A love of good food and a commitment to fresh ingredients are the lynchpins of Chef Hubert Des Marais’ culinary philosophy. An exotic fruit aficionado and longtime member of the Rare Fruit Council International, Des Marais has been known to pluck produce from his personal garden to flavor the dishes guests savor at the Fairmont Turnberry Isle Resort & Club’s Cascata Grille.
Growing up in North Carolina, Des Marais enjoyed a privileged childhood spending time at his grandparents’ estate, often in the kitchen at the heels of the family cook or in the garden with his grandmother. After hours perusing the pages of cookbooks in search of the perfect debut menu, a very young Des Marais settled on Beef Wellington, which he prepared, under the tutelage of the family cook, and served at a Sunday family dinner — to rave reviews.
Des Marais, who accepted his first professional cooking gig at age 14, honed his skills at the Culinary Institute of America. Prior to signing on as executive chef at the Fairmont Turnberry Isle Resort & Club, he was affiliated for 10 years with the Four Seasons Palm Beach. He has also held positions at luxury properties including Hawk’s Cay Resort in the Florida Keys and the Kiawah Island Golf Resort in South Carolina.
At the Fairmont Turnberry Isle Resort & Club, Des Marais continues his tradition of creating southeastern regional cuisine blending the flavors of the Deep South, the Caribbean and South and Central America. With the resort in the final stages of a $100-million renovation, Des Marais is looking forward to the day when he can begin planting an extensive garden that will not only serve as a source for fresh ingredients, but will also function as a retreat where guests will be able to explore on their own or stroll in the company of the chef who revels in the ‘‘garden of earthly delights.’’
Cuban roast pork Serves 4 to 6
For the pork:
1 4- to 6-pound boneless pork butt (or 6- to 8-pound bone-in)
6 garlic cloves
1 bottle domestic beer
¼ cup kosher salt
2 tablespoons pepper
1 cup mojo marinade (recipe below)
With a sharp knife, make incisions in six different places in the pork butt, and stud with garlic cloves. Place pork in a pan and rub generously with beer and mojo marinade. Season with salt and pepper and marinate up to 48 hours.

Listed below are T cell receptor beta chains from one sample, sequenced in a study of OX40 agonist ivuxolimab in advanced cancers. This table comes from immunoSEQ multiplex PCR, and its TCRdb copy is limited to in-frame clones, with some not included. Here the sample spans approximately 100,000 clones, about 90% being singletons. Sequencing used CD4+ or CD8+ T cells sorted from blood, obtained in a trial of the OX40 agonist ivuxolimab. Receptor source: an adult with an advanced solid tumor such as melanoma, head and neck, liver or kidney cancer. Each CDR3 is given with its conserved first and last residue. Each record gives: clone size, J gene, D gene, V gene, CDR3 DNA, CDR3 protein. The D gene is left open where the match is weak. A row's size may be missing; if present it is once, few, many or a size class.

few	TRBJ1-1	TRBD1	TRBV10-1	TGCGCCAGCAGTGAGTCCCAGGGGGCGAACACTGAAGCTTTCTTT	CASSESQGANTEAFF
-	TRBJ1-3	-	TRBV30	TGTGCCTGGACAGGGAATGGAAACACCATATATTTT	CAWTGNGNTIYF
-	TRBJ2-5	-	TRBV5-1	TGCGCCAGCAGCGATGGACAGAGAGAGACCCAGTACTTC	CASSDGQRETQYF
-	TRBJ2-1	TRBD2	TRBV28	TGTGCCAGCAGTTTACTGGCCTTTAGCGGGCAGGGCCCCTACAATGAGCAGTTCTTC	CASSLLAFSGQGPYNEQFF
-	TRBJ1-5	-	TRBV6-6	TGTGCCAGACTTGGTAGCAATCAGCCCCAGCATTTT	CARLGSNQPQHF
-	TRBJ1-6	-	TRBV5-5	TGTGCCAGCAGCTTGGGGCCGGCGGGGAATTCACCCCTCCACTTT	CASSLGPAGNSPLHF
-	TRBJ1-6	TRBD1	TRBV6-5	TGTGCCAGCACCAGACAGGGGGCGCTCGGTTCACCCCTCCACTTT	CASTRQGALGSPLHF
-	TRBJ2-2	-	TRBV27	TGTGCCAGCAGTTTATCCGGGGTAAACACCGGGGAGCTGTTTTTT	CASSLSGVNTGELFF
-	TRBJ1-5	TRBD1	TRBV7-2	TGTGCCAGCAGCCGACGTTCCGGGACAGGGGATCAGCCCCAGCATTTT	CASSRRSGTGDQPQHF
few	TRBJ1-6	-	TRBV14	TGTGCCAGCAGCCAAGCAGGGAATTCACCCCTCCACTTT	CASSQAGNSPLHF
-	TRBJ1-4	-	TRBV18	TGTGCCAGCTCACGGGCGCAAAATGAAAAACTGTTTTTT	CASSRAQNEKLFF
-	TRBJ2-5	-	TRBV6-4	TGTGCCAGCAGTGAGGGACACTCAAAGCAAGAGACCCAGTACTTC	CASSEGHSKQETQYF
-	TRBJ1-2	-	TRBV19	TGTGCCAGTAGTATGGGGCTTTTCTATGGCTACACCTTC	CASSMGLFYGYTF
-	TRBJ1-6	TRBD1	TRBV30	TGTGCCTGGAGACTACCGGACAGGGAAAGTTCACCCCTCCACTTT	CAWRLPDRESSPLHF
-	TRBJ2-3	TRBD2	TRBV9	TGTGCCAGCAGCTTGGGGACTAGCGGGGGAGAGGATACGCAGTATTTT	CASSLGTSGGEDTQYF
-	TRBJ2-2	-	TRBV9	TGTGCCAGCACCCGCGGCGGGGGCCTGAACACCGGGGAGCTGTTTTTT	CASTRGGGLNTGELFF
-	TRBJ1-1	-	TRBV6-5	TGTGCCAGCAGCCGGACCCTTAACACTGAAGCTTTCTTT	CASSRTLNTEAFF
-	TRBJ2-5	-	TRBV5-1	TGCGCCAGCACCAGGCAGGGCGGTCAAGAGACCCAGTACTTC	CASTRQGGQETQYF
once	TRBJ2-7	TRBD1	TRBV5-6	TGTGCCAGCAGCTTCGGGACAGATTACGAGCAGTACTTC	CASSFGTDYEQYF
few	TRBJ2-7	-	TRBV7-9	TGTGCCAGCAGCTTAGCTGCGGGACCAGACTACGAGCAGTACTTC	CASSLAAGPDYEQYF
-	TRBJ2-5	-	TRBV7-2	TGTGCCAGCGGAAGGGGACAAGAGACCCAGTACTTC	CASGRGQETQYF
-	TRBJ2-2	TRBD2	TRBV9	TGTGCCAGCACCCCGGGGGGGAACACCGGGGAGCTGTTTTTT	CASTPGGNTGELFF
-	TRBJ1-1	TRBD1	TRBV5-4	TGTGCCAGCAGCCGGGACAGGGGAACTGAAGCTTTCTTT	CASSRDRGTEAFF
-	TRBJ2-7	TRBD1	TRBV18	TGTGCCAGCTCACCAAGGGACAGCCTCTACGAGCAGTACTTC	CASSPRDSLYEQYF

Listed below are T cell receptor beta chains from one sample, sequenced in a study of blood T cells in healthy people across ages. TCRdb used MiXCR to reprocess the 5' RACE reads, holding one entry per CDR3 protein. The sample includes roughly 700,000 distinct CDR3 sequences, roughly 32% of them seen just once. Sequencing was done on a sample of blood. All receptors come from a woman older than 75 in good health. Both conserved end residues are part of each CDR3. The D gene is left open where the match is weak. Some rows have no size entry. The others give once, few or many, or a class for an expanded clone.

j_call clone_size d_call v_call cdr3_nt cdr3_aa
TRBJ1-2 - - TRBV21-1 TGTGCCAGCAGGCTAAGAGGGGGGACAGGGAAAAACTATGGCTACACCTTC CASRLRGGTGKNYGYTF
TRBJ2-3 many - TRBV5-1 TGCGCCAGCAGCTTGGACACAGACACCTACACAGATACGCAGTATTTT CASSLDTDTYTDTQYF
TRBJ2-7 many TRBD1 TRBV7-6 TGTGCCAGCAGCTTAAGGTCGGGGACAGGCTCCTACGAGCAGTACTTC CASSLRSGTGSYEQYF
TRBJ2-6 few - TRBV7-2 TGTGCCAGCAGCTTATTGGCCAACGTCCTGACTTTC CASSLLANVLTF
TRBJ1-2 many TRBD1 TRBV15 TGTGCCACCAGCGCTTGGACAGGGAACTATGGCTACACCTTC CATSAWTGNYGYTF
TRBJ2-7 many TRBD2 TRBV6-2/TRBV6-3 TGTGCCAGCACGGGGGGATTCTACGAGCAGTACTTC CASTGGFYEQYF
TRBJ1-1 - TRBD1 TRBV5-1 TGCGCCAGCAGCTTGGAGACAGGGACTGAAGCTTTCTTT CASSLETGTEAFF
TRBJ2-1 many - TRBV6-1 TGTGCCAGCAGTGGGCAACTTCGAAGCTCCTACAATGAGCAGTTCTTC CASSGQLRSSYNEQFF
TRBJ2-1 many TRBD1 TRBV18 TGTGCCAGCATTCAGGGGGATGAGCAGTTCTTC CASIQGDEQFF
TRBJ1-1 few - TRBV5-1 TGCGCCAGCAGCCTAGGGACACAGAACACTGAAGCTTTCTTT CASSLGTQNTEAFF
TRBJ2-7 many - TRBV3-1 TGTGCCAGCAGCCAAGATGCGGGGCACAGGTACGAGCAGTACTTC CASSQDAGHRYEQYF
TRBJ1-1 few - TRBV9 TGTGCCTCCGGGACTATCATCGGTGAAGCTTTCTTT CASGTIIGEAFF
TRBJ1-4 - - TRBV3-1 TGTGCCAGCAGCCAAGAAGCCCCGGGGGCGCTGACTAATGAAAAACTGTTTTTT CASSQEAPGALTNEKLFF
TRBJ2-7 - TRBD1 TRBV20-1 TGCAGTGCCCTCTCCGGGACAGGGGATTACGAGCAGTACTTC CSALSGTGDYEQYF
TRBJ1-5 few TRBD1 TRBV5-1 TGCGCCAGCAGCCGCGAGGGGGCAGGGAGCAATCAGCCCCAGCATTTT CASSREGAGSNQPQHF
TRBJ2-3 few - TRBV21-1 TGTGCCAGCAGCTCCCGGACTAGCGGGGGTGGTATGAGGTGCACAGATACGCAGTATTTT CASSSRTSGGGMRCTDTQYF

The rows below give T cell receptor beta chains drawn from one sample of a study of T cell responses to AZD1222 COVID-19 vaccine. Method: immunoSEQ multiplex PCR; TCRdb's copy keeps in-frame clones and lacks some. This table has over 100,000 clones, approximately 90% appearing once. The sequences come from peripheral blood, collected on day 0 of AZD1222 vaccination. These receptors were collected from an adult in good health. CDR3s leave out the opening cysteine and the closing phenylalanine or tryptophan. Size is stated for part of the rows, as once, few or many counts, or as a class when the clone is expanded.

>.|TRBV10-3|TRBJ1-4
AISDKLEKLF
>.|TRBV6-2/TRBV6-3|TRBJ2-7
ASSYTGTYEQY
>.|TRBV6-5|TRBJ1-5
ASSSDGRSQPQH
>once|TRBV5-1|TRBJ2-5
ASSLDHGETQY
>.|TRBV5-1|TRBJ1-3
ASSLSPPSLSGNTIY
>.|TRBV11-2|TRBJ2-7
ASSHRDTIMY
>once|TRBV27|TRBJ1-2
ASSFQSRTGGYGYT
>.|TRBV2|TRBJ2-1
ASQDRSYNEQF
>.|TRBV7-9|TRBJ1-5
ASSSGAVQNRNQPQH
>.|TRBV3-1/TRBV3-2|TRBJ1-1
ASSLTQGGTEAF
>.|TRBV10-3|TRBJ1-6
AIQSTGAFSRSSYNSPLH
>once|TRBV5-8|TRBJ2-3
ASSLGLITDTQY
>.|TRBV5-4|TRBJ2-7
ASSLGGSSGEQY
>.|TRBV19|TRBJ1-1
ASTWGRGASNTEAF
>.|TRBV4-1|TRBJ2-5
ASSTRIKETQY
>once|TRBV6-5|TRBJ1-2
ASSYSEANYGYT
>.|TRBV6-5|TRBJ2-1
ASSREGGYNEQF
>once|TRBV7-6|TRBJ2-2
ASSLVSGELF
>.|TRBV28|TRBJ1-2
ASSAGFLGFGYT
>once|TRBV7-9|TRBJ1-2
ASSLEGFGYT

In a deep roasting pan with a screen in the bottom, add 3 inches of water. Place pork on the screen and add the liquid in which the pork has been marinating. Cover with foil and roast in a 325-degree oven for 5 to 6 hours or until meat is very tender and is falling apart. Serve with long grain white rice and black beans.
For the mojo marinade:
1 cup garlic cloves
1 cup oregano
2 cups sour orange (or substitute a mixture of ½ lemon juice and ½ orange juice)
1 cup olive oil
¼ cup ground black pepper
1 cup white vinegar
¼ cup thyme
1 cup cilantro
1 cup onion, chopped
¼ cup salt
Blend all ingredients in a blender or food processor until finely chopped.
Herb-seared king salmon with citrus jicama relish Serves 4
For the salmon:
4 6- to 8-ounce king salmon fillets
¼ cup basil, rough chopped
¼ cup cilantro, rough chopped
½ cup olive oil
1 tablespoon garlic, minced
2 tablespoons ginger, minced
1 tablespoon cracked black pepper
Mix basil, cilantro, olive oil, garlic, ginger and black pepper. Add salmon. Coat well and marinate for at least 1 hour. In a pan over high heat, sear salmon to desired doneness.
For the jicama relish:
½ cup jicama, diced
1 cup orange sections
1 cup grapefruit sections
1 tablespoon ginger, minced
¼ cup red pepper, diced
½ cup cucumber, diced
Carefully toss together the jicama, orange, grapefruit, ginger, red pepper and cucumber.